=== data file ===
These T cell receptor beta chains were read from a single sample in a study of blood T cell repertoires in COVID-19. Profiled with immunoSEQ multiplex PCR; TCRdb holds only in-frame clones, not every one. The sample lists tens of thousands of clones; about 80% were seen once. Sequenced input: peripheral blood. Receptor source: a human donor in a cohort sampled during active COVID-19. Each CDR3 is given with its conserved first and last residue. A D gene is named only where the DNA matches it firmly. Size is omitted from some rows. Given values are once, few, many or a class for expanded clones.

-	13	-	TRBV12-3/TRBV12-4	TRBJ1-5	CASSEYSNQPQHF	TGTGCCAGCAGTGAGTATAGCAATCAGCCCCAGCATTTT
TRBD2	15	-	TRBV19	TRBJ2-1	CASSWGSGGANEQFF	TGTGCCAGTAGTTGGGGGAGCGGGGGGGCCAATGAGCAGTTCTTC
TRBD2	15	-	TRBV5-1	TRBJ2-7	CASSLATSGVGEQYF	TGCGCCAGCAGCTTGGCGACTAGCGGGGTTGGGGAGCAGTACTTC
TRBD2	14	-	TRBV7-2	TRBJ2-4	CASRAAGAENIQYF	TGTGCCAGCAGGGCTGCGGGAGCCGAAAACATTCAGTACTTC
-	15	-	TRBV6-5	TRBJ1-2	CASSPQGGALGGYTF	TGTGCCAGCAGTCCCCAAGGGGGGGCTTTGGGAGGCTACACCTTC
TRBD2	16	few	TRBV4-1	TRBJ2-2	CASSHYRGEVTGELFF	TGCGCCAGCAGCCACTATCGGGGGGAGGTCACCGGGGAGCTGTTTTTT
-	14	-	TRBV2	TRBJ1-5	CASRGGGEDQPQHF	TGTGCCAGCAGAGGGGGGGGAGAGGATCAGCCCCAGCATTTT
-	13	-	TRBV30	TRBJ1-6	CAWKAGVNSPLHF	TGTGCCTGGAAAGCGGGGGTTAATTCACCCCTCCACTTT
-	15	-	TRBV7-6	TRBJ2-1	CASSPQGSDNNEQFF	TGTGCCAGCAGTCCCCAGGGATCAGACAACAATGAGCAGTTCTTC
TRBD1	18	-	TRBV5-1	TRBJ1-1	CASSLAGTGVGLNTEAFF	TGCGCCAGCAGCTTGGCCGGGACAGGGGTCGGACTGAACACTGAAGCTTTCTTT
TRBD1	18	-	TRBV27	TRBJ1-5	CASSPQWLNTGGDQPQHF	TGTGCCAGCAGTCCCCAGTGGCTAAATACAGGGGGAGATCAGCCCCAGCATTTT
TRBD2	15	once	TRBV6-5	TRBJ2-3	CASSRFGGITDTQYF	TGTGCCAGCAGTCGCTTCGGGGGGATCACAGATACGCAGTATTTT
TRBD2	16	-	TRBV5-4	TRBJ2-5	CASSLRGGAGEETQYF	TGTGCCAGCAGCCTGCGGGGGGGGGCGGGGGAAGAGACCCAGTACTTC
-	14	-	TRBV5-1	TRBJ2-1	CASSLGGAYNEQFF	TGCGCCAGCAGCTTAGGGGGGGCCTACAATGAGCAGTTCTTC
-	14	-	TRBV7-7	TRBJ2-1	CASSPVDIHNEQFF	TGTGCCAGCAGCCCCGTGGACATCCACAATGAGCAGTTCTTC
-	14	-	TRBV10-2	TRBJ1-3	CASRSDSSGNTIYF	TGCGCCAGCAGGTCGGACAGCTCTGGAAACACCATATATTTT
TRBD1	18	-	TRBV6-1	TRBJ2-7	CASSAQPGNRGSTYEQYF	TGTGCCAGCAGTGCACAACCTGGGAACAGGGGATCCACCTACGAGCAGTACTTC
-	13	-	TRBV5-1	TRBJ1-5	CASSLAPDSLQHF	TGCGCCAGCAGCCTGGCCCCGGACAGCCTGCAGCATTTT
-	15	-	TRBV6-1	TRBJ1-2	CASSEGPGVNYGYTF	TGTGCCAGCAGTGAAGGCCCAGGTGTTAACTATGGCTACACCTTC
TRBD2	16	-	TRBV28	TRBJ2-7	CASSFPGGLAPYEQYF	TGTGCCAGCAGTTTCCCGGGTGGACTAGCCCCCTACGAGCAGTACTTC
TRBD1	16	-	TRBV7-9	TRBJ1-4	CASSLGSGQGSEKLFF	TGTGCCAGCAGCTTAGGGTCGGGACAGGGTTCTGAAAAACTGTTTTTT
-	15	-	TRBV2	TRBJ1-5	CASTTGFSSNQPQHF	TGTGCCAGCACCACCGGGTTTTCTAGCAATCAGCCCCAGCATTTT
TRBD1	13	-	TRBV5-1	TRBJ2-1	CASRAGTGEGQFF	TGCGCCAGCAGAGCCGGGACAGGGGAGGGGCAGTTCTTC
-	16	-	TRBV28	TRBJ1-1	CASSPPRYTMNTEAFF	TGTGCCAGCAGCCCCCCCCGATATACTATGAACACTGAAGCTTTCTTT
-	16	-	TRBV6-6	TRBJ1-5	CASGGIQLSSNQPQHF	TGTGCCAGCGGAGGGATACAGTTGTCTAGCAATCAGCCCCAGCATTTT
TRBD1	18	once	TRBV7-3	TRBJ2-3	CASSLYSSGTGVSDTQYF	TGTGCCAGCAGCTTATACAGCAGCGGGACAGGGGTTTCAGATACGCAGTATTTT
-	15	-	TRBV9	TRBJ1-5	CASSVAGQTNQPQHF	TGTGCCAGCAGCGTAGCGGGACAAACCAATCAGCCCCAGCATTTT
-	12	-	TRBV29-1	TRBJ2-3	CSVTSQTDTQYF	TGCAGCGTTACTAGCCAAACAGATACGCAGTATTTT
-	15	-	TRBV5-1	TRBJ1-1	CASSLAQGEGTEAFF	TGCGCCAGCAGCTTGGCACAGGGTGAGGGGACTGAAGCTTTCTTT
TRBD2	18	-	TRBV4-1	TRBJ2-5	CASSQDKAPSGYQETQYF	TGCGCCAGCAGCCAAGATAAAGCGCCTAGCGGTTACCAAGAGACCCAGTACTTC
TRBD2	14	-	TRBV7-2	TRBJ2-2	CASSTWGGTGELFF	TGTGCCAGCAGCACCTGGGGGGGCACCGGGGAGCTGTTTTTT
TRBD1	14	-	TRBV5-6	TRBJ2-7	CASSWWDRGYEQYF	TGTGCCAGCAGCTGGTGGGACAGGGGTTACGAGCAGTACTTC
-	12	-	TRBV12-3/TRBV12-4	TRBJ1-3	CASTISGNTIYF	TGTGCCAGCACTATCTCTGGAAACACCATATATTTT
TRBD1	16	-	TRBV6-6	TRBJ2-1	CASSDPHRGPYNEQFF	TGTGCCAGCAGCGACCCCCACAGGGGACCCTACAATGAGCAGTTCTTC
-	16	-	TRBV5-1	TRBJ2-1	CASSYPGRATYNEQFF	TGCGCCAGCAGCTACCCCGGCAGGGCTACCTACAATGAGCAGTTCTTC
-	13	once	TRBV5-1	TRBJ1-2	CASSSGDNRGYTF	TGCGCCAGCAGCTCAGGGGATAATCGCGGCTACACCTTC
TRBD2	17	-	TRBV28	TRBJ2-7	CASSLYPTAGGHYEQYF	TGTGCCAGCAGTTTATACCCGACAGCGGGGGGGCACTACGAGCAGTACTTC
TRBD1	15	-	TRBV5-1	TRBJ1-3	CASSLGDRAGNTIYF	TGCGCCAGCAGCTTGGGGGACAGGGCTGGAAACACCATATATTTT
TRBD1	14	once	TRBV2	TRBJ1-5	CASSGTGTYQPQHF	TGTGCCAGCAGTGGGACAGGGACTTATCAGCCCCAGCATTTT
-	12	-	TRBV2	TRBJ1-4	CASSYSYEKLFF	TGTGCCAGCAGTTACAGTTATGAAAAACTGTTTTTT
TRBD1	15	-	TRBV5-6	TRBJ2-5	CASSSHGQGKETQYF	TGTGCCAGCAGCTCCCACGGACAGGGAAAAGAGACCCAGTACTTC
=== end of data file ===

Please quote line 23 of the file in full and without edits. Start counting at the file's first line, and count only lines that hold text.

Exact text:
-	15	-	TRBV2	TRBJ1-5	CASTTGFSSNQPQHF	TGTGCCAGCACCACCGGGTTTTCTAGCAATCAGCCCCAGCATTTT